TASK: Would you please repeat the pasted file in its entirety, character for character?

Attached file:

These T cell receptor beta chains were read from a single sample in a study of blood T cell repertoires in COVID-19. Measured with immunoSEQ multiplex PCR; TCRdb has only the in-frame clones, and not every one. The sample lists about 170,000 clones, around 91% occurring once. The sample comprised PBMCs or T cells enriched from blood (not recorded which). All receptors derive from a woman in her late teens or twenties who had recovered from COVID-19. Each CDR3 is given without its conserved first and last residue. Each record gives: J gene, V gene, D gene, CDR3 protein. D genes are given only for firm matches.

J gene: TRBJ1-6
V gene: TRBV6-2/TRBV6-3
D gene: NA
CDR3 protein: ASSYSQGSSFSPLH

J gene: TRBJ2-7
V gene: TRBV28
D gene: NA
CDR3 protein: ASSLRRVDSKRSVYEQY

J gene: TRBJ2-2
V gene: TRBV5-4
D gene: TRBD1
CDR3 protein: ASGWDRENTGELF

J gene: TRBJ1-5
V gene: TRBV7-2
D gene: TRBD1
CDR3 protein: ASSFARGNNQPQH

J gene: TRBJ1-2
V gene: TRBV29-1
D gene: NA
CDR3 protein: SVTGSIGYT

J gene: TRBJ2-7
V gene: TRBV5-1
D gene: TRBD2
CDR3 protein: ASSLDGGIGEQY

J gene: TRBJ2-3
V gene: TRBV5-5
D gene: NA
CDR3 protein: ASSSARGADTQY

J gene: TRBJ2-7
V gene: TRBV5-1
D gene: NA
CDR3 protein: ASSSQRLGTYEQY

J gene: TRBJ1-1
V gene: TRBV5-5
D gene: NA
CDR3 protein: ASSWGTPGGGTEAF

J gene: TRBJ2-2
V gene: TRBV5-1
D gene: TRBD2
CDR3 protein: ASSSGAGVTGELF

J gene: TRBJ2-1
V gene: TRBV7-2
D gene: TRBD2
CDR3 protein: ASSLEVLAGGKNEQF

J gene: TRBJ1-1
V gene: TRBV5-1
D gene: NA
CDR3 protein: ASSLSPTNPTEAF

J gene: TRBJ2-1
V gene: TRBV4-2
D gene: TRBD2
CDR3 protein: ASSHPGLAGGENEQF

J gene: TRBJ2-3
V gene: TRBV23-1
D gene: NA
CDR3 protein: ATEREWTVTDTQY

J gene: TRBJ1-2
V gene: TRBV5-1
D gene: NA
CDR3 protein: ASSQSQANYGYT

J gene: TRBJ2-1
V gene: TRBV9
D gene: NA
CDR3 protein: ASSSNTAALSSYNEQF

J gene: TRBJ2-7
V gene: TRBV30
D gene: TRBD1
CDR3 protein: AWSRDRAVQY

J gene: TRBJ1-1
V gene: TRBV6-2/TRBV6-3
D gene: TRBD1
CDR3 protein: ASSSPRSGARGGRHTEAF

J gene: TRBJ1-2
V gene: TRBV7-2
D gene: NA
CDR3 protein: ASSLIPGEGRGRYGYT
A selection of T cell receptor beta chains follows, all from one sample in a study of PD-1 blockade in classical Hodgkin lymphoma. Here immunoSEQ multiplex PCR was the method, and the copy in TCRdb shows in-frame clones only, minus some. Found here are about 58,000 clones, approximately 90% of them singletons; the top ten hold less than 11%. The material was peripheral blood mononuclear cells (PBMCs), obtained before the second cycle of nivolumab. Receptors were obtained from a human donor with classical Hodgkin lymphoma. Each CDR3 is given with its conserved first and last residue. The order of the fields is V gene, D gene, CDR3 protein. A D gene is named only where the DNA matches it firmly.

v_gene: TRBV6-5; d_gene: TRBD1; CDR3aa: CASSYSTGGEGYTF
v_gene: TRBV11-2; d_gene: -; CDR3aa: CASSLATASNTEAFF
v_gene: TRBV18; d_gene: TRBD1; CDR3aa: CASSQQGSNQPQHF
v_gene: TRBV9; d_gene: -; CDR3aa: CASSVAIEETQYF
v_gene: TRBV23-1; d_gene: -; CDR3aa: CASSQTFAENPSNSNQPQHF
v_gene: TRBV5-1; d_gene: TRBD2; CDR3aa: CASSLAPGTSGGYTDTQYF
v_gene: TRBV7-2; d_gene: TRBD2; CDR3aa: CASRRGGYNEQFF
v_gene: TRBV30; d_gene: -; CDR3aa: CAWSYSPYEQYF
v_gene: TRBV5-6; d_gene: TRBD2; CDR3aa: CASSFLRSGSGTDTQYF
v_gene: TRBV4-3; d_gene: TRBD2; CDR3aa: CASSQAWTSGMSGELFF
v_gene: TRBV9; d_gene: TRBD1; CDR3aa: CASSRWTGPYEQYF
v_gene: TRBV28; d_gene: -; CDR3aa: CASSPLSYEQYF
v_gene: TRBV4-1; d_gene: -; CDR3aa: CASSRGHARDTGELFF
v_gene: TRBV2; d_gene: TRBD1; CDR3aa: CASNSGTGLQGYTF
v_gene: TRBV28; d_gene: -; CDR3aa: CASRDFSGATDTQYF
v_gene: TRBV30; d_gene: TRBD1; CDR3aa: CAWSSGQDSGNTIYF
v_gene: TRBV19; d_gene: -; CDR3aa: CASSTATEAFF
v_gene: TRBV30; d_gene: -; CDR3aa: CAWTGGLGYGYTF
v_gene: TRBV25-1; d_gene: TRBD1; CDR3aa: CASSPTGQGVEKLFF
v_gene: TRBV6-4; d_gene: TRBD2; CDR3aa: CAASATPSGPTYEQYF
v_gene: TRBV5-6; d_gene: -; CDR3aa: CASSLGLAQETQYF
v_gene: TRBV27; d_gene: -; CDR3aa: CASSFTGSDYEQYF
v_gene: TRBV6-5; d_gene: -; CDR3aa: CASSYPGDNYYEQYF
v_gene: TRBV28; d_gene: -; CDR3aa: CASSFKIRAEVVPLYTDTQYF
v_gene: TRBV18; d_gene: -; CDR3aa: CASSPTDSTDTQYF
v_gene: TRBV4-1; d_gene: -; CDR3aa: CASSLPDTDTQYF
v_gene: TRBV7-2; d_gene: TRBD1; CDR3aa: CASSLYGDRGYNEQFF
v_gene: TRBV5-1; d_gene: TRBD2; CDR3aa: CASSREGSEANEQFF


These T cell receptor beta chains were read from a single sample in a study of blood T cell repertoires in COVID-19. Measured with immunoSEQ multiplex PCR; TCRdb has only the in-frame clones, and not every one. The sample lists about 170,000 clones, around 91% occurring once. The sample comprised PBMCs or T cells enriched from blood (not recorded which). All receptors derive from a woman in her late teens or twenties who had recovered from COVID-19. Each CDR3 is given without its conserved first and last residue. Each record gives: J gene, V gene, D gene, CDR3 protein. D genes are given only for firm matches.

J gene: TRBJ1-6
V gene: TRBV6-2/TRBV6-3
D gene: NA
CDR3 protein: ASSYSQGSSFSPLH

J gene: TRBJ2-7
V gene: TRBV28
D gene: NA
CDR3 protein: ASSLRRVDSKRSVYEQY

J gene: TRBJ2-2
V gene: TRBV5-4
D gene: TRBD1
CDR3 protein: ASGWDRENTGELF

J gene: TRBJ1-5
V gene: TRBV7-2
D gene: TRBD1
CDR3 protein: ASSFARGNNQPQH

J gene: TRBJ1-2
V gene: TRBV29-1
D gene: NA
CDR3 protein: SVTGSIGYT

J gene: TRBJ2-7
V gene: TRBV5-1
D gene: TRBD2
CDR3 protein: ASSLDGGIGEQY

J gene: TRBJ2-3
V gene: TRBV5-5
D gene: NA
CDR3 protein: ASSSARGADTQY

J gene: TRBJ2-7
V gene: TRBV5-1
D gene: NA
CDR3 protein: ASSSQRLGTYEQY

J gene: TRBJ1-1
V gene: TRBV5-5
D gene: NA
CDR3 protein: ASSWGTPGGGTEAF

J gene: TRBJ2-2
V gene: TRBV5-1
D gene: TRBD2
CDR3 protein: ASSSGAGVTGELF

J gene: TRBJ2-1
V gene: TRBV7-2
D gene: TRBD2
CDR3 protein: ASSLEVLAGGKNEQF

J gene: TRBJ1-1
V gene: TRBV5-1
D gene: NA
CDR3 protein: ASSLSPTNPTEAF

J gene: TRBJ2-1
V gene: TRBV4-2
D gene: TRBD2
CDR3 protein: ASSHPGLAGGENEQF

J gene: TRBJ2-3
V gene: TRBV23-1
D gene: NA
CDR3 protein: ATEREWTVTDTQY

J gene: TRBJ1-2
V gene: TRBV5-1
D gene: NA
CDR3 protein: ASSQSQANYGYT

J gene: TRBJ2-1
V gene: TRBV9
D gene: NA
CDR3 protein: ASSSNTAALSSYNEQF

J gene: TRBJ2-7
V gene: TRBV30
D gene: TRBD1
CDR3 protein: AWSRDRAVQY

J gene: TRBJ1-1
V gene: TRBV6-2/TRBV6-3
D gene: TRBD1
CDR3 protein: ASSSPRSGARGGRHTEAF

J gene: TRBJ1-2
V gene: TRBV7-2
D gene: NA
CDR3 protein: ASSLIPGEGRGRYGYT
A selection of T cell receptor beta chains follows, all from one sample in a study of PD-1 blockade in classical Hodgkin lymphoma. Here immunoSEQ multiplex PCR was the method, and the copy in TCRdb shows in-frame clones only, minus some. Found here are about 58,000 clones, approximately 90% of them singletons; the top ten hold less than 11%. The material was peripheral blood mononuclear cells (PBMCs), obtained before the second cycle of nivolumab. Receptors were obtained from a human donor with classical Hodgkin lymphoma. Each CDR3 is given with its conserved first and last residue. The order of the fields is V gene, D gene, CDR3 protein. A D gene is named only where the DNA matches it firmly.

v_gene: TRBV6-5; d_gene: TRBD1; CDR3aa: CASSYSTGGEGYTF
v_gene: TRBV11-2; d_gene: -; CDR3aa: CASSLATASNTEAFF
v_gene: TRBV18; d_gene: TRBD1; CDR3aa: CASSQQGSNQPQHF
v_gene: TRBV9; d_gene: -; CDR3aa: CASSVAIEETQYF
v_gene: TRBV23-1; d_gene: -; CDR3aa: CASSQTFAENPSNSNQPQHF
v_gene: TRBV5-1; d_gene: TRBD2; CDR3aa: CASSLAPGTSGGYTDTQYF
v_gene: TRBV7-2; d_gene: TRBD2; CDR3aa: CASRRGGYNEQFF
v_gene: TRBV30; d_gene: -; CDR3aa: CAWSYSPYEQYF
v_gene: TRBV5-6; d_gene: TRBD2; CDR3aa: CASSFLRSGSGTDTQYF
v_gene: TRBV4-3; d_gene: TRBD2; CDR3aa: CASSQAWTSGMSGELFF
v_gene: TRBV9; d_gene: TRBD1; CDR3aa: CASSRWTGPYEQYF
v_gene: TRBV28; d_gene: -; CDR3aa: CASSPLSYEQYF
v_gene: TRBV4-1; d_gene: -; CDR3aa: CASSRGHARDTGELFF
v_gene: TRBV2; d_gene: TRBD1; CDR3aa: CASNSGTGLQGYTF
v_gene: TRBV28; d_gene: -; CDR3aa: CASRDFSGATDTQYF
v_gene: TRBV30; d_gene: TRBD1; CDR3aa: CAWSSGQDSGNTIYF
v_gene: TRBV19; d_gene: -; CDR3aa: CASSTATEAFF
v_gene: TRBV30; d_gene: -; CDR3aa: CAWTGGLGYGYTF
v_gene: TRBV25-1; d_gene: TRBD1; CDR3aa: CASSPTGQGVEKLFF
v_gene: TRBV6-4; d_gene: TRBD2; CDR3aa: CAASATPSGPTYEQYF
v_gene: TRBV5-6; d_gene: -; CDR3aa: CASSLGLAQETQYF
v_gene: TRBV27; d_gene: -; CDR3aa: CASSFTGSDYEQYF
v_gene: TRBV6-5; d_gene: -; CDR3aa: CASSYPGDNYYEQYF
v_gene: TRBV28; d_gene: -; CDR3aa: CASSFKIRAEVVPLYTDTQYF
v_gene: TRBV18; d_gene: -; CDR3aa: CASSPTDSTDTQYF
v_gene: TRBV4-1; d_gene: -; CDR3aa: CASSLPDTDTQYF
v_gene: TRBV7-2; d_gene: TRBD1; CDR3aa: CASSLYGDRGYNEQFF
v_gene: TRBV5-1; d_gene: TRBD2; CDR3aa: CASSREGSEANEQFF